'If someone at Revell or Monogram did see and professionally admire Tamiya’s new sleek Saiun model, it couldn’t have caused much concern. Both firms were hitting their stride on the way to their salad days, with strong domestic sales, increasing foreign interest, and expanding product lines. But by the eighties, Hasegawa and Tamiya had undeniably made deep inroads into their markets. The Japanese firms had developed kits which were as accurate or more so, with fewer fit problems, nicer box art, and better packaging. American model builders had become an older demographic with more than pocket money to spend, and apparently didn’t mind the higher prices they typically commanded. In two moves only a few months apart, Odyssey Partners of New York purchased Monogram and Revell, and these classic American competitors now saw their molds pooled as Revell-Monogram. It didn’t bode well. By 1994 the company’s seeming last gasp was the Pro Modeler line of kits, with a trumpeted focus on accuracy of detail, ‘archive-oriented’ instruction sheets, and well-researched decal markings. It was an ironic way to bow out: as an apparent attempt to compete with the companies which had now outstripped them, it was too late and too little. Almost thirty years later, Tamiya has gone from strength to strength, each release fueled by the same pride of product and regard for the builder that I had sensed when holding that Saiun kit for the first time at Hall’s Hobbies.
Some Build Notes
'As I recall, this was my first build using Tamiya paints. All the markings except the cowl numbers are painted; national insignia were sprayed by making stencils with frisket paper, the rest brush-painted. The panel lines were re-scribed, often using the raised ones as guides, then all the pieces sanded and polished. In places I could preserve some of the kit’s rivet detail.
'The canopy was too long to fit on the Mattel ‘Vac-u-form’ stage. While it felt wrong (!) the kit canopy was cut into two pieces, and after several attempts I got some copies that were usable with .010 K&S Butyrate Clear Sheet. I think this is worth noting even though there is now much less need for home-made vac-forming – a few aftermarket canopies I have are yellowed now; nothing one can do, and pretty disappointing, but none of the K&S ones I’ve made have suffered this, including this one, over thirty-five years later. I don’t remember the kit canopy fitting very well, especially front and back edges. But after the molds were cut into the seven different sections, as long as the sills were cut square, they fit better than originally. The pop-up central section of the windscreen was cut longitudinally, but only scored across, until that section could be gently canted up, without use of glue.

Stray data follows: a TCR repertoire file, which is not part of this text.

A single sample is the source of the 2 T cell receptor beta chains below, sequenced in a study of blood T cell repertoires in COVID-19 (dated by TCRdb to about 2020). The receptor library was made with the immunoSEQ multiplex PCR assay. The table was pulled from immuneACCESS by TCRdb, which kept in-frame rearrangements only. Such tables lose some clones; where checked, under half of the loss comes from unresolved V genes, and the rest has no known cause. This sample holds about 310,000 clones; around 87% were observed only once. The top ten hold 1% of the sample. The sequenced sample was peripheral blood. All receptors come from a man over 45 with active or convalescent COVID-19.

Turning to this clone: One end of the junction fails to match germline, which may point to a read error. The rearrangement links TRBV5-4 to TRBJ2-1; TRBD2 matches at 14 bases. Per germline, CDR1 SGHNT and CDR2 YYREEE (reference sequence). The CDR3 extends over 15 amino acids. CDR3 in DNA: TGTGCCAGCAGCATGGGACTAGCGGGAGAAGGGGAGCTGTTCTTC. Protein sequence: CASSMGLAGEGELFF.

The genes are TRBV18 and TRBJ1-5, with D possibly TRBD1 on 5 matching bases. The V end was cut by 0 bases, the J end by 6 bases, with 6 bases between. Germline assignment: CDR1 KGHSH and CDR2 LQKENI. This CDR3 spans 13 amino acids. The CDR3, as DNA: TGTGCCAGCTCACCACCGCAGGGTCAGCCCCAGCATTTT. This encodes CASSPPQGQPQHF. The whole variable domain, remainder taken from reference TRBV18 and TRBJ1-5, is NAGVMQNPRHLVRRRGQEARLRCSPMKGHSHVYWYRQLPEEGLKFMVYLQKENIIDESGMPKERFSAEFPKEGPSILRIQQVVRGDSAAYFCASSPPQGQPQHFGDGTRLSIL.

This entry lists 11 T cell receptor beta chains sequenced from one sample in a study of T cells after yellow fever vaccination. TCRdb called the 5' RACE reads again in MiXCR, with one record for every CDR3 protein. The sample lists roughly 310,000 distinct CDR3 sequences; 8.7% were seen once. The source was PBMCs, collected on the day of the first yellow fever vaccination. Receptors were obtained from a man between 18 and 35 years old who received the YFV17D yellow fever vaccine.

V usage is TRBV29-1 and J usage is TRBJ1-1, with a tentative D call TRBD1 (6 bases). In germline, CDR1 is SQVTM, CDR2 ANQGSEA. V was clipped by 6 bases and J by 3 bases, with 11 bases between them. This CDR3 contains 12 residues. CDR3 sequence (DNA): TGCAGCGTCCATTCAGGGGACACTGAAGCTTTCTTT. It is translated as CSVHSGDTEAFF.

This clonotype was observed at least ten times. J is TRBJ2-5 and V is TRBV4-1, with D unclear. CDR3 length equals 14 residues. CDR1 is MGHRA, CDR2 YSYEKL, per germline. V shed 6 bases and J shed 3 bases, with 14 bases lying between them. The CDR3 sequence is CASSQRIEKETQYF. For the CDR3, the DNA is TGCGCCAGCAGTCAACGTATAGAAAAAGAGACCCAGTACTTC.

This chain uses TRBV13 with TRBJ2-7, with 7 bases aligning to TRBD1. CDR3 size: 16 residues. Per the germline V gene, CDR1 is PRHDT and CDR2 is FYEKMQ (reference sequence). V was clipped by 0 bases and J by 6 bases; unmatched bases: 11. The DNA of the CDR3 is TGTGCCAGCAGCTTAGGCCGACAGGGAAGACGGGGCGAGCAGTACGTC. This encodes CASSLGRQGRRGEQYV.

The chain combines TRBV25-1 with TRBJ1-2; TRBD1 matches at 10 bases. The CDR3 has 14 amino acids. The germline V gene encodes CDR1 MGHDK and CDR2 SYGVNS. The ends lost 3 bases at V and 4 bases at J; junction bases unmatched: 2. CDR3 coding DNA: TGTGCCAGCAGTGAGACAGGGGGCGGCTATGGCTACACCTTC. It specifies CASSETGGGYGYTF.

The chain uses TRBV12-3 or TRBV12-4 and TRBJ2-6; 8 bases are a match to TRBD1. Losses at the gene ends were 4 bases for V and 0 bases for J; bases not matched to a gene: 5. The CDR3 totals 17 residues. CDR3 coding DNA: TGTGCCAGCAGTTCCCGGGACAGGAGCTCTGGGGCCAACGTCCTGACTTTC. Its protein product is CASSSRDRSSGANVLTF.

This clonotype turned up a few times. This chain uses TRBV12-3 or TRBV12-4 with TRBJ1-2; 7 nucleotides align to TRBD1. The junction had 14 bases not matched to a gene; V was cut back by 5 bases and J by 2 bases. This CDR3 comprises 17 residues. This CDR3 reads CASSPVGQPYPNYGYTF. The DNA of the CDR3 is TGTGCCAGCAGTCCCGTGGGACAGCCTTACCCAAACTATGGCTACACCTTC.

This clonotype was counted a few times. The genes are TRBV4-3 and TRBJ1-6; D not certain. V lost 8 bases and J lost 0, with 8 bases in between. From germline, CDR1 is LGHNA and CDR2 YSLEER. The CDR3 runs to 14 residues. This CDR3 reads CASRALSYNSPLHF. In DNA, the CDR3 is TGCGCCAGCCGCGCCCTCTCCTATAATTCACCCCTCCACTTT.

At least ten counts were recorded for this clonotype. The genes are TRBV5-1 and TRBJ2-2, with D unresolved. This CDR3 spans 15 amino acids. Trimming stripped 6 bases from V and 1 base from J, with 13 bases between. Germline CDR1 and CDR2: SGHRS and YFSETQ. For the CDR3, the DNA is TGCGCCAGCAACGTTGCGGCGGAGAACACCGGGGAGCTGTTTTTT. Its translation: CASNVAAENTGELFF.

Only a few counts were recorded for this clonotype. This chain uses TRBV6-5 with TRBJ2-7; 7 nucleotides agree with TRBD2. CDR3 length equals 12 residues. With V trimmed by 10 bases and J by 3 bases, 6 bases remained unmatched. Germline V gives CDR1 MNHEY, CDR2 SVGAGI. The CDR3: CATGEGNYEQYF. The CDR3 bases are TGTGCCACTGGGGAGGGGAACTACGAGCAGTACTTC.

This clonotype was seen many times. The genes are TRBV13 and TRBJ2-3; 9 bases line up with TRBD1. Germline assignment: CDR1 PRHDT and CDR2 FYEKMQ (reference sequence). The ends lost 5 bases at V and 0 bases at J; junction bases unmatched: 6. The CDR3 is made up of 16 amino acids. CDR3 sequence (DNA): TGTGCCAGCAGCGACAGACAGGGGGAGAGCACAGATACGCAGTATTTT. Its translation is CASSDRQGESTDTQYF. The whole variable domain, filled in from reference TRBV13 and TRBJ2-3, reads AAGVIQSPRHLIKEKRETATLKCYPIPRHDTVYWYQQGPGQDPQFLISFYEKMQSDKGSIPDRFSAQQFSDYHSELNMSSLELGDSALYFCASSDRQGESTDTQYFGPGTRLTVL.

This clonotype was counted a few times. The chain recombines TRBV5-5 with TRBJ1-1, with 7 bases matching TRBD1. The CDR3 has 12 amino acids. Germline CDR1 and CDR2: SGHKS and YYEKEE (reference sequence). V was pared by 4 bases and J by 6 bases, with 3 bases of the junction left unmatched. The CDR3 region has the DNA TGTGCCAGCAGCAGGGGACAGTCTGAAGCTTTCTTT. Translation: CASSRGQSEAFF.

'The landing gear and flaps were the most problematic things on the project, in ways lost to memory. The landing gear doors were wrongly shaped, but were easily corrected and then vac-formed, as these appear extremely thin in photos. I reworked the wheel forks and oleo links and took the wheels from another kit. The wheel well ‘roof’ is embossed sheet plastic, and its edges made from the same. The pale shade of Aotake reflects not the true appearance of that finish, but general appearance of the color in the Maru Mechanic. On top of that, I don’t think the wheel well surfaces should be in that color. But taking the photos I liked seeing it all again.
'The leading-edge slats were made by vac-forming the kits parts, but the result was very delicate and they were knocked off over the years and replaced more than once. If I had tried to fair those kit parts into the leading edge, I would have had a place to safely pick up the model! Overreach. There is a parallel in my mind here to Jerry Jeff Walker’s maxim, 'Never write a song you can’t play drunk at two in the morning.' And never build a model which you can’t pick up.
'The last thing I would add re nostalgia was that this model used seat belt buckles and that lovely gunsight from etched parts, which were still relatively new on the scene, but otherwise, no aftermarket that I can recall. The instruments were done with toothpicks and paint, and much younger eyes and hands.'
In the UK Tamiya's Myrt was reviewed by the legendary Alan W Hall in the March 1966 issue of Airfix magazine and advertised by BMW Models on the back page for 19/11d, 19 (old) shillings and 11 (old) pence, about the price of a good quality hardback book then. That compares to three shillings for an Airfix Firefly and six shillings for a Frog Black Widow. At the same time the Marusan 1/50 Jake was advertised at the 'New Low Price' of 12 shillings and sixpence.
With very special thanks to Mark for another fine trip down memory lane together with images of a very finely built model. In July 2015 Mark and the late Mike Quan co-authored an excellent article on the C6N1 here - The Need for Speed: Developing and Delivering Saiun - which features Mark's build of the Hasegawa kit mentioned above.
Image credit: All model photographs © 2022 Mark Smith; Boc art images © 1965 and 1970 Tamiya Inc; Kit review © 1966 Airfix Magazine and Alan W Hall: Advert © 1966 BMW Models of Wimbledon